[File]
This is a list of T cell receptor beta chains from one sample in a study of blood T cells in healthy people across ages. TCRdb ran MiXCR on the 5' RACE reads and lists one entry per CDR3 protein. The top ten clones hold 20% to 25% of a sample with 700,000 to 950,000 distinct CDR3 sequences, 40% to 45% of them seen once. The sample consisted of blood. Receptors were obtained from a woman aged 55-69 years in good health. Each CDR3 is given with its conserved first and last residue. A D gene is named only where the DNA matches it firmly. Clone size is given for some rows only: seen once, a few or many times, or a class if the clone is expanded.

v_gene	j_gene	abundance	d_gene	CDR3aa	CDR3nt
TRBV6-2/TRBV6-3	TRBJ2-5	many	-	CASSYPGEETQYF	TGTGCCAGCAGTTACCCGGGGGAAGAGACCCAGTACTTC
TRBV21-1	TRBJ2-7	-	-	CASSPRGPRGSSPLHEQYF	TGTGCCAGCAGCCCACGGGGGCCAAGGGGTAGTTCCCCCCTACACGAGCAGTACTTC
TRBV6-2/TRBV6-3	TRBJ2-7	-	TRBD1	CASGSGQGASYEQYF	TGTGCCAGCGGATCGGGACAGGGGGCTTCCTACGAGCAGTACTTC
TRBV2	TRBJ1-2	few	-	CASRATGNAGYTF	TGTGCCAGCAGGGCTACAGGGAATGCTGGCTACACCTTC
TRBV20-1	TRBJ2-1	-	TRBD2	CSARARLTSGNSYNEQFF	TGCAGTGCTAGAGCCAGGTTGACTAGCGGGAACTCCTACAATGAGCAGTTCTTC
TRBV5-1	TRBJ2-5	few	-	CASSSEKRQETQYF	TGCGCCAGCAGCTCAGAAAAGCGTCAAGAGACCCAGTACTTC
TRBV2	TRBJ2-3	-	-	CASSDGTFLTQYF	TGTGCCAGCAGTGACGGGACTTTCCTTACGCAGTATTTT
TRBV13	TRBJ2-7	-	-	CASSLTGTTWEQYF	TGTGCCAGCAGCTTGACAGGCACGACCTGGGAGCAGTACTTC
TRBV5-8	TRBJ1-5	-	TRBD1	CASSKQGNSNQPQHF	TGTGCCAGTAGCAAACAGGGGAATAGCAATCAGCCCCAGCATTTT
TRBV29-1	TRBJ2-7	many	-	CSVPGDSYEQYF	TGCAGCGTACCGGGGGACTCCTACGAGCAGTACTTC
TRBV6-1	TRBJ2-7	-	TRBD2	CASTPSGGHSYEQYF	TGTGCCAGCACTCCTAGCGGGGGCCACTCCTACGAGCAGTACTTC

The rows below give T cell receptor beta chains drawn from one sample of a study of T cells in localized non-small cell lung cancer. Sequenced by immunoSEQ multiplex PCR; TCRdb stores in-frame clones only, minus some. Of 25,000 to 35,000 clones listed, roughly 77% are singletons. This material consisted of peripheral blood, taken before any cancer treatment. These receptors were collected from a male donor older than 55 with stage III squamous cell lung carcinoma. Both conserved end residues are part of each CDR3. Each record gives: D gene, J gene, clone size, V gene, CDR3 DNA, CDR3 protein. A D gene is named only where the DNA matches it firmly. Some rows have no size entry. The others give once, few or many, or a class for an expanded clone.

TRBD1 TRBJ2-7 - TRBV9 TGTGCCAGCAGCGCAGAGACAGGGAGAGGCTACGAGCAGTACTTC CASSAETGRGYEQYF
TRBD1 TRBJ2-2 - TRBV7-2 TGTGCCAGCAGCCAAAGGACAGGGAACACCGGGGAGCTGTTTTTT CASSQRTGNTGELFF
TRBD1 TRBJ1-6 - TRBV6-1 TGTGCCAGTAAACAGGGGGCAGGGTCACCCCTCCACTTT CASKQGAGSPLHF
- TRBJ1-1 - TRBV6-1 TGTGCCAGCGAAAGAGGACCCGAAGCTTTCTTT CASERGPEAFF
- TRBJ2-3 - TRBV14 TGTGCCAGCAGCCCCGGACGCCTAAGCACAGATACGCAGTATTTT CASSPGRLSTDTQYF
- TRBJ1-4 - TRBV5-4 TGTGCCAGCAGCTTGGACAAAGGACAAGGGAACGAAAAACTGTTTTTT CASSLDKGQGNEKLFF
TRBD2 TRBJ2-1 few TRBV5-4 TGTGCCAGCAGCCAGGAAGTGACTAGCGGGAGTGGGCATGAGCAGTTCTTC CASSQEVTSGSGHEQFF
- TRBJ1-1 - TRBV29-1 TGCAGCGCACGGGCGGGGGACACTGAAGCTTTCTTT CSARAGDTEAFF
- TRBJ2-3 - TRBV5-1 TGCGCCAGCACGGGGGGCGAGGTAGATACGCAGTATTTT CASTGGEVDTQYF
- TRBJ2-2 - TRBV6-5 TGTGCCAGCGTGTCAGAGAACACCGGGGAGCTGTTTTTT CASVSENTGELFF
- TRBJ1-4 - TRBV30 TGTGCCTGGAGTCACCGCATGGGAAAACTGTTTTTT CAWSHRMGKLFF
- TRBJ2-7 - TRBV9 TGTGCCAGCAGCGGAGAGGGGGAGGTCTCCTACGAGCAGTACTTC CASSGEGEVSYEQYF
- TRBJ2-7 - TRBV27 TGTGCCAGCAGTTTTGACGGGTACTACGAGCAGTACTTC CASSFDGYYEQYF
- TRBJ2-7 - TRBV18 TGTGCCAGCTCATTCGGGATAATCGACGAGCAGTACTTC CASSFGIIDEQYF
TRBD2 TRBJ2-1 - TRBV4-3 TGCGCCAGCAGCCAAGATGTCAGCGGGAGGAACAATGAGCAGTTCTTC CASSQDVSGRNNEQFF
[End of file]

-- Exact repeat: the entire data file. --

This is a list of T cell receptor beta chains from one sample in a study of blood T cells in healthy people across ages. TCRdb ran MiXCR on the 5' RACE reads and lists one entry per CDR3 protein. The top ten clones hold 20% to 25% of a sample with 700,000 to 950,000 distinct CDR3 sequences, 40% to 45% of them seen once. The sample consisted of blood. Receptors were obtained from a woman aged 55-69 years in good health. Each CDR3 is given with its conserved first and last residue. A D gene is named only where the DNA matches it firmly. Clone size is given for some rows only: seen once, a few or many times, or a class if the clone is expanded.

v_gene	j_gene	abundance	d_gene	CDR3aa	CDR3nt
TRBV6-2/TRBV6-3	TRBJ2-5	many	-	CASSYPGEETQYF	TGTGCCAGCAGTTACCCGGGGGAAGAGACCCAGTACTTC
TRBV21-1	TRBJ2-7	-	-	CASSPRGPRGSSPLHEQYF	TGTGCCAGCAGCCCACGGGGGCCAAGGGGTAGTTCCCCCCTACACGAGCAGTACTTC
TRBV6-2/TRBV6-3	TRBJ2-7	-	TRBD1	CASGSGQGASYEQYF	TGTGCCAGCGGATCGGGACAGGGGGCTTCCTACGAGCAGTACTTC
TRBV2	TRBJ1-2	few	-	CASRATGNAGYTF	TGTGCCAGCAGGGCTACAGGGAATGCTGGCTACACCTTC
TRBV20-1	TRBJ2-1	-	TRBD2	CSARARLTSGNSYNEQFF	TGCAGTGCTAGAGCCAGGTTGACTAGCGGGAACTCCTACAATGAGCAGTTCTTC
TRBV5-1	TRBJ2-5	few	-	CASSSEKRQETQYF	TGCGCCAGCAGCTCAGAAAAGCGTCAAGAGACCCAGTACTTC
TRBV2	TRBJ2-3	-	-	CASSDGTFLTQYF	TGTGCCAGCAGTGACGGGACTTTCCTTACGCAGTATTTT
TRBV13	TRBJ2-7	-	-	CASSLTGTTWEQYF	TGTGCCAGCAGCTTGACAGGCACGACCTGGGAGCAGTACTTC
TRBV5-8	TRBJ1-5	-	TRBD1	CASSKQGNSNQPQHF	TGTGCCAGTAGCAAACAGGGGAATAGCAATCAGCCCCAGCATTTT
TRBV29-1	TRBJ2-7	many	-	CSVPGDSYEQYF	TGCAGCGTACCGGGGGACTCCTACGAGCAGTACTTC
TRBV6-1	TRBJ2-7	-	TRBD2	CASTPSGGHSYEQYF	TGTGCCAGCACTCCTAGCGGGGGCCACTCCTACGAGCAGTACTTC

The rows below give T cell receptor beta chains drawn from one sample of a study of T cells in localized non-small cell lung cancer. Sequenced by immunoSEQ multiplex PCR; TCRdb stores in-frame clones only, minus some. Of 25,000 to 35,000 clones listed, roughly 77% are singletons. This material consisted of peripheral blood, taken before any cancer treatment. These receptors were collected from a male donor older than 55 with stage III squamous cell lung carcinoma. Both conserved end residues are part of each CDR3. Each record gives: D gene, J gene, clone size, V gene, CDR3 DNA, CDR3 protein. A D gene is named only where the DNA matches it firmly. Some rows have no size entry. The others give once, few or many, or a class for an expanded clone.

TRBD1 TRBJ2-7 - TRBV9 TGTGCCAGCAGCGCAGAGACAGGGAGAGGCTACGAGCAGTACTTC CASSAETGRGYEQYF
TRBD1 TRBJ2-2 - TRBV7-2 TGTGCCAGCAGCCAAAGGACAGGGAACACCGGGGAGCTGTTTTTT CASSQRTGNTGELFF
TRBD1 TRBJ1-6 - TRBV6-1 TGTGCCAGTAAACAGGGGGCAGGGTCACCCCTCCACTTT CASKQGAGSPLHF
- TRBJ1-1 - TRBV6-1 TGTGCCAGCGAAAGAGGACCCGAAGCTTTCTTT CASERGPEAFF
- TRBJ2-3 - TRBV14 TGTGCCAGCAGCCCCGGACGCCTAAGCACAGATACGCAGTATTTT CASSPGRLSTDTQYF
- TRBJ1-4 - TRBV5-4 TGTGCCAGCAGCTTGGACAAAGGACAAGGGAACGAAAAACTGTTTTTT CASSLDKGQGNEKLFF
TRBD2 TRBJ2-1 few TRBV5-4 TGTGCCAGCAGCCAGGAAGTGACTAGCGGGAGTGGGCATGAGCAGTTCTTC CASSQEVTSGSGHEQFF
- TRBJ1-1 - TRBV29-1 TGCAGCGCACGGGCGGGGGACACTGAAGCTTTCTTT CSARAGDTEAFF
- TRBJ2-3 - TRBV5-1 TGCGCCAGCACGGGGGGCGAGGTAGATACGCAGTATTTT CASTGGEVDTQYF
- TRBJ2-2 - TRBV6-5 TGTGCCAGCGTGTCAGAGAACACCGGGGAGCTGTTTTTT CASVSENTGELFF
- TRBJ1-4 - TRBV30 TGTGCCTGGAGTCACCGCATGGGAAAACTGTTTTTT CAWSHRMGKLFF
- TRBJ2-7 - TRBV9 TGTGCCAGCAGCGGAGAGGGGGAGGTCTCCTACGAGCAGTACTTC CASSGEGEVSYEQYF
- TRBJ2-7 - TRBV27 TGTGCCAGCAGTTTTGACGGGTACTACGAGCAGTACTTC CASSFDGYYEQYF
- TRBJ2-7 - TRBV18 TGTGCCAGCTCATTCGGGATAATCGACGAGCAGTACTTC CASSFGIIDEQYF
TRBD2 TRBJ2-1 - TRBV4-3 TGCGCCAGCAGCCAAGATGTCAGCGGGAGGAACAATGAGCAGTTCTTC CASSQDVSGRNNEQFF